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  • Dir. Pawo Choyning Dorji
  • Bhutan
  • 2023
  • 107 min.
  • PG-13
  • DCP

In English and Dzongkha with English subtitles

  • Assistive Listening
  • Closed Captioning
  • Descriptive Audio
  • Subtitled
  • Hearing Loop

The year 2006 marked a historical turning point for the Kingdom of Bhutan — with the abdication of its King, it began its journey to becoming the world’s youngest democracy. Following the adventures of monks, villagers, urbanites, and one hapless foreigner, this big-hearted ensemble drama captures that moment of transition in all its strangeness and wonder.

As Bhutan has never experienced an election, government officials stage a mock election as a training exercise — though even registering folks to vote is a challenge in regions where people don’t know their birthdates. In the village of Ura, an elderly lama, recognizing the great change sweeping his country, instructs a monk (Tandin Wangchuk) to obtain a pair of guns. Meanwhile, Benji (Tandin Sonam) takes a gig hosting and translating for Ron (Harry Einhorn), an American antique arms collector who has come to purchase a coveted 19th-century rifle. With a tremendous fee on offer, Ron assumes the transaction will be a slam dunk. He fails to anticipate that, just as the Bhutanese are unfamiliar with democracy, they are also less persuadable when it comes to the laws of commerce.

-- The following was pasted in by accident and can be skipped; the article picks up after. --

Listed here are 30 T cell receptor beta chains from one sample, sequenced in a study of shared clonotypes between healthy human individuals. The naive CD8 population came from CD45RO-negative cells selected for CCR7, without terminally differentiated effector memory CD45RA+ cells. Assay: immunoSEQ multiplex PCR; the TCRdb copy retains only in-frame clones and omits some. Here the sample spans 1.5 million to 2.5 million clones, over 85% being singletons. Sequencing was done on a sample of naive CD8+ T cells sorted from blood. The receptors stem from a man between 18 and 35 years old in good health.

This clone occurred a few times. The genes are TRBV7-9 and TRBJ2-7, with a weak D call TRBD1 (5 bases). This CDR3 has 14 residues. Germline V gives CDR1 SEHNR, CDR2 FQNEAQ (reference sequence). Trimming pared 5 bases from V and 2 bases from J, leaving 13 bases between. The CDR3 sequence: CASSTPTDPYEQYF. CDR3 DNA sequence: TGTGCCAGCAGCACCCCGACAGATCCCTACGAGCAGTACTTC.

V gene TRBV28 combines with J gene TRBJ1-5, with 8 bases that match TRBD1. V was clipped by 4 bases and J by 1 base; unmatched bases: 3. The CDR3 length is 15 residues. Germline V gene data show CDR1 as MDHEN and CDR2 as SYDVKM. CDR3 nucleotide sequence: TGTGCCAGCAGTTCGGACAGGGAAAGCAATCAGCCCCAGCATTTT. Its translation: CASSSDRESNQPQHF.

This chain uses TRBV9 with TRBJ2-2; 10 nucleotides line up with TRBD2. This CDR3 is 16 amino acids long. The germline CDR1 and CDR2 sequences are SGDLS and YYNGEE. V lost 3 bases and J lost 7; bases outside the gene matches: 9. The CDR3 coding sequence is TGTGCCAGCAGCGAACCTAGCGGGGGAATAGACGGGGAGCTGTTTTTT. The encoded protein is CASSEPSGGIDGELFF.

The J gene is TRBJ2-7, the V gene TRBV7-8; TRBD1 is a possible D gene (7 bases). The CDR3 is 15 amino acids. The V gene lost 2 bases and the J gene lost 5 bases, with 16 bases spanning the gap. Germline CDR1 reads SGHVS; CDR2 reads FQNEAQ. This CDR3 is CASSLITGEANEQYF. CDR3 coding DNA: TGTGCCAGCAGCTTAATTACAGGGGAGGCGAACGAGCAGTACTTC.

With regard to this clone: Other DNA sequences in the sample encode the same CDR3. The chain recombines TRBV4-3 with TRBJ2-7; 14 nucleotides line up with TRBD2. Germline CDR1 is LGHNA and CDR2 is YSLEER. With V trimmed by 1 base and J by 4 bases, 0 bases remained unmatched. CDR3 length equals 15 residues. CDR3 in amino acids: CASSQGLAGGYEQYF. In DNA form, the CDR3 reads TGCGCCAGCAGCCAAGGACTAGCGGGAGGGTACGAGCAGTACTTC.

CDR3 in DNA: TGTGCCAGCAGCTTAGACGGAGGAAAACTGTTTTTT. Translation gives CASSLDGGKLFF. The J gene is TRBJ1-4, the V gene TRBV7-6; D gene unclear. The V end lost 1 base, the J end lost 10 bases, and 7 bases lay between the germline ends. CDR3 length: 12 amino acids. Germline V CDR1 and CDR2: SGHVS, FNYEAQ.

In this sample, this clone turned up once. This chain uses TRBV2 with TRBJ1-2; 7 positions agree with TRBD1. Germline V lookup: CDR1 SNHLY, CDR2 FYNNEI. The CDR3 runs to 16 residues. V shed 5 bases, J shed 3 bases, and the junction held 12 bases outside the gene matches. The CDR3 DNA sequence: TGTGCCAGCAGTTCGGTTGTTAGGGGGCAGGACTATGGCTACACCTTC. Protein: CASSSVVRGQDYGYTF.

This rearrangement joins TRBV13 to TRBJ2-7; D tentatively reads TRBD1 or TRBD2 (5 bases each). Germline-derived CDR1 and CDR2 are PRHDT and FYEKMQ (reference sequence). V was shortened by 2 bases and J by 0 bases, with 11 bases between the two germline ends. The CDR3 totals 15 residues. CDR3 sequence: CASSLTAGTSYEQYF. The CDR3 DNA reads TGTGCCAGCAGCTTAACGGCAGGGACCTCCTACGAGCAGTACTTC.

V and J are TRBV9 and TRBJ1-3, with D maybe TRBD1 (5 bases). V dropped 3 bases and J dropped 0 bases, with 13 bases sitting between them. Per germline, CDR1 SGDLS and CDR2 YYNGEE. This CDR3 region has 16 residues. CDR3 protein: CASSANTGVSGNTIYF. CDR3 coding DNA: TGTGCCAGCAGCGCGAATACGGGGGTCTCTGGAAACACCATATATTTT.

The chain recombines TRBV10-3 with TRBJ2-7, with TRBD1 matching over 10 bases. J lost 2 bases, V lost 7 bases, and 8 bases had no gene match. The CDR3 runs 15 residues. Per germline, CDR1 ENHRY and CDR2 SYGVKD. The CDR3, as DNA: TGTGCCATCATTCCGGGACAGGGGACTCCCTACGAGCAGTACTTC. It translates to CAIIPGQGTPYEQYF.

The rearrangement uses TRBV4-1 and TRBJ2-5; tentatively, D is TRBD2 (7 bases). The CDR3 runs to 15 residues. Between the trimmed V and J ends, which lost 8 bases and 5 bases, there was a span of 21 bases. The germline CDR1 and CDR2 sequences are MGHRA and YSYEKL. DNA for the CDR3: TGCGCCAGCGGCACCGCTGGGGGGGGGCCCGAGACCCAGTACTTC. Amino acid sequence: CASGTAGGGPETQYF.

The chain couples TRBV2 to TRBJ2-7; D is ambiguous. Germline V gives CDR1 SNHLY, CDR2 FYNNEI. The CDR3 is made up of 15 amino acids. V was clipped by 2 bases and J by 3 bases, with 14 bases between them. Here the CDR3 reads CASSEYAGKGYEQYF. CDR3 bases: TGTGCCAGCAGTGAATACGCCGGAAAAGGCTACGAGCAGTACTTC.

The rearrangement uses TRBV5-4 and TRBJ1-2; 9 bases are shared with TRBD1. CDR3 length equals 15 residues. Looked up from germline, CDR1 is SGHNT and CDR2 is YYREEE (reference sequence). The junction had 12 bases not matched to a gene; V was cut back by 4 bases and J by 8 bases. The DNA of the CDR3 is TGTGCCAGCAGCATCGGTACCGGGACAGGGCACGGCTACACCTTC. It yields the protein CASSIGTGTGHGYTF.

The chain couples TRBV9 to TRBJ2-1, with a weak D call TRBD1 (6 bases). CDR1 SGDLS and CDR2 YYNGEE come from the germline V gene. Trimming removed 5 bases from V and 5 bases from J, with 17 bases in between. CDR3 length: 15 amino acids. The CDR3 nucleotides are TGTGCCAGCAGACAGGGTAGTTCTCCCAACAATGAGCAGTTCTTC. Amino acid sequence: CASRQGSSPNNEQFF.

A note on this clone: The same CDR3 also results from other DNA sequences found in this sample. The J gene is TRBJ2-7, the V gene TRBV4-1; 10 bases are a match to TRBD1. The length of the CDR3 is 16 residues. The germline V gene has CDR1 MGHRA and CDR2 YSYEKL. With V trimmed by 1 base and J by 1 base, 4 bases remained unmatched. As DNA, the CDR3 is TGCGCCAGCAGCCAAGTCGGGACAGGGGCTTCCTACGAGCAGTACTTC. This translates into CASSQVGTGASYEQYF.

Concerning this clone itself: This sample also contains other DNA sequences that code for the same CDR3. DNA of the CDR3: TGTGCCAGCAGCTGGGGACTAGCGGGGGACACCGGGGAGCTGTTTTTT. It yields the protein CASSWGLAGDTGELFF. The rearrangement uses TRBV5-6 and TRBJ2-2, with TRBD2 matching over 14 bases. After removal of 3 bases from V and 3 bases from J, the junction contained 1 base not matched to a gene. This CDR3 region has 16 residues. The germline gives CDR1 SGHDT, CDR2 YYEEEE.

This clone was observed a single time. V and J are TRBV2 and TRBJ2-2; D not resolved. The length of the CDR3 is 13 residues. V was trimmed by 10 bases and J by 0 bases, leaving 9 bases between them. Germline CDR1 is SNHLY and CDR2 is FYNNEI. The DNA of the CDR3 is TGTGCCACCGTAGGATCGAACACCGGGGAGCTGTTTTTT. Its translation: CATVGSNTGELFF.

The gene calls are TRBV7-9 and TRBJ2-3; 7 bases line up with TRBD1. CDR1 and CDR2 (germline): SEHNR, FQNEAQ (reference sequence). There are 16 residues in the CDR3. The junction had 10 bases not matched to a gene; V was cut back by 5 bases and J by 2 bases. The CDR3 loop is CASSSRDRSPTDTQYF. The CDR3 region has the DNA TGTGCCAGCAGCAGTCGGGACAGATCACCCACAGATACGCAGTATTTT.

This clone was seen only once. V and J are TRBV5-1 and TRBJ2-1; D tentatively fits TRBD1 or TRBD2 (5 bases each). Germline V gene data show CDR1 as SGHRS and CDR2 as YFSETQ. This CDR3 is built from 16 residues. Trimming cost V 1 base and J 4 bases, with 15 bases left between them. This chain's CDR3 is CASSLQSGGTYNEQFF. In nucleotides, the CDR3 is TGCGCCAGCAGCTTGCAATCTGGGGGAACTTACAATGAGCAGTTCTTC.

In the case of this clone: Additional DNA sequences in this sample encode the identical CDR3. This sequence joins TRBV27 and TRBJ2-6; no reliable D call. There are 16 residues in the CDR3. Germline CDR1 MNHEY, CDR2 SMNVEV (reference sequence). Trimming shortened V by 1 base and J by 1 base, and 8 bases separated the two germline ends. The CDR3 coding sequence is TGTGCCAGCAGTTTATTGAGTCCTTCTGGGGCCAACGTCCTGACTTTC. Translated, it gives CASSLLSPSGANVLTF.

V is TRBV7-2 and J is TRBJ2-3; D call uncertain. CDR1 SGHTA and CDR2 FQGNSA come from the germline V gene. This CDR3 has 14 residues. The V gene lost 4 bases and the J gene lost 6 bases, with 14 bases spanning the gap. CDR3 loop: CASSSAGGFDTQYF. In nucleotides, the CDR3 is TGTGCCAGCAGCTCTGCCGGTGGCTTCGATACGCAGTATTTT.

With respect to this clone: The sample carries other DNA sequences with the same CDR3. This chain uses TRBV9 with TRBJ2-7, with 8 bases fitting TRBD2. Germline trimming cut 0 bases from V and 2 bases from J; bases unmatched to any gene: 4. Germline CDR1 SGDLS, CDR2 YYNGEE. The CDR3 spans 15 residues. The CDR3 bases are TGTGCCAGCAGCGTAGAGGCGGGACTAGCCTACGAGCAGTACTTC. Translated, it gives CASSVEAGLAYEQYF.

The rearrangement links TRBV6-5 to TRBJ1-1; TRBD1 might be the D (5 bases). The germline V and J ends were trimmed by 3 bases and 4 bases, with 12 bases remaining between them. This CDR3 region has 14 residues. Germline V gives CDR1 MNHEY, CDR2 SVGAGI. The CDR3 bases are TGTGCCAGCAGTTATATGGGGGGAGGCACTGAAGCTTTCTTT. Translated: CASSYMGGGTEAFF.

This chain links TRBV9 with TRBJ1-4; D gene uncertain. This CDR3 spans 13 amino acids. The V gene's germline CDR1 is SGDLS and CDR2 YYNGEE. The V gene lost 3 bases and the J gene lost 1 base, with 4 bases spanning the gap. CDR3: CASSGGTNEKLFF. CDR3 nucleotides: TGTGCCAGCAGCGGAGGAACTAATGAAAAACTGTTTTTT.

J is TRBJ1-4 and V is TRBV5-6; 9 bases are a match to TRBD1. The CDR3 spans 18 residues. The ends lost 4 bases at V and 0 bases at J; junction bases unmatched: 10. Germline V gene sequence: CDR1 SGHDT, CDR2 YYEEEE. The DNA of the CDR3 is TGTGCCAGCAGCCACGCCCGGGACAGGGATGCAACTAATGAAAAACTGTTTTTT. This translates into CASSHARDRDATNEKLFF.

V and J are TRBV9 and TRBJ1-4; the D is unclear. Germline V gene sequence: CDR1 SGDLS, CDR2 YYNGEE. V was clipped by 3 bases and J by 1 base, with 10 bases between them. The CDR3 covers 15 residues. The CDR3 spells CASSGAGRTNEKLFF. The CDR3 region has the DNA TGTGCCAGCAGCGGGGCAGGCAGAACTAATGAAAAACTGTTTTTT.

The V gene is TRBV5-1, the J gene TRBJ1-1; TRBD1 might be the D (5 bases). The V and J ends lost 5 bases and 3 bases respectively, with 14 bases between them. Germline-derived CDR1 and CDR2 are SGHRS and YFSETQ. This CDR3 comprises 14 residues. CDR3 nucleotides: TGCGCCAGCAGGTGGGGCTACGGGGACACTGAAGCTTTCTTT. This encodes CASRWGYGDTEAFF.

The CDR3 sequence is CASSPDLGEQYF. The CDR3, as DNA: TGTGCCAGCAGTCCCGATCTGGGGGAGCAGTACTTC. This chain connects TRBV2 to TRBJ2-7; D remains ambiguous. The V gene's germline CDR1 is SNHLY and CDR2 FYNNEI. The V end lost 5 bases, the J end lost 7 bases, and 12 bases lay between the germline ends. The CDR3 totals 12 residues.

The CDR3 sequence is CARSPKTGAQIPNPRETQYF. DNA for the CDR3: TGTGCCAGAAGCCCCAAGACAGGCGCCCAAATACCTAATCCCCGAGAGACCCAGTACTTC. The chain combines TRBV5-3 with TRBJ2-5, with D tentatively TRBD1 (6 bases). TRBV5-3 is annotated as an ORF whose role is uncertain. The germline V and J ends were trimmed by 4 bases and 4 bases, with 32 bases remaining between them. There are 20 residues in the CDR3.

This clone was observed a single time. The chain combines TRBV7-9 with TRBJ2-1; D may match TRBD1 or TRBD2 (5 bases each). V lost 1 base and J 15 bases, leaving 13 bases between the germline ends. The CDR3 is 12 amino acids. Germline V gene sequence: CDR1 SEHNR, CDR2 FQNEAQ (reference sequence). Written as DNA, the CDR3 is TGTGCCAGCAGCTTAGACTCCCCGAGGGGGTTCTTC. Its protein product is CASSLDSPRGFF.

Helmed by Pawo Choyning Dorji, director of 2019’s Oscar-nominated LUNANA: A YAK IN THE CLASSROOM, and set against Bhutan’s snaking streams and verdant hills, THE MONK AND THE GUN delays explaining the title’s juxtaposition until late in the story — at which point this playful, wise film becomes a poignant parable about the impossibility of embracing modernity without reckoning with the past. (Synopsis from Toronto International Film Festival)

“Delightfully blending political satire and the Western genre, with a mostly unknown cast of charming untrained actors, Dorji’s crowd-pleasing film should prove approachable enough to warm both critics and adventurous audiences.” —Robert Daniels, Screen Daily

“A winding, tangled parable about modern life coming to a people that don’t understand why they can’t keep doing things the way that’s always worked for them, THE MONK AND THE GUN starts with a crazy premise and quietly gets sillier and wilder.” —Steve Pond, The Wrap 

“Dorji’s film is a warm, light-hearted, often funny story of a place shifting from one way of life to another, uncertain whether newer is necessarily better. It’s always a sunny day with blue skies and flowers blooming, shot beautifully by cinematographer Jigme Tenzing.” —Alex Heeney, Seventh Row

See the Official Website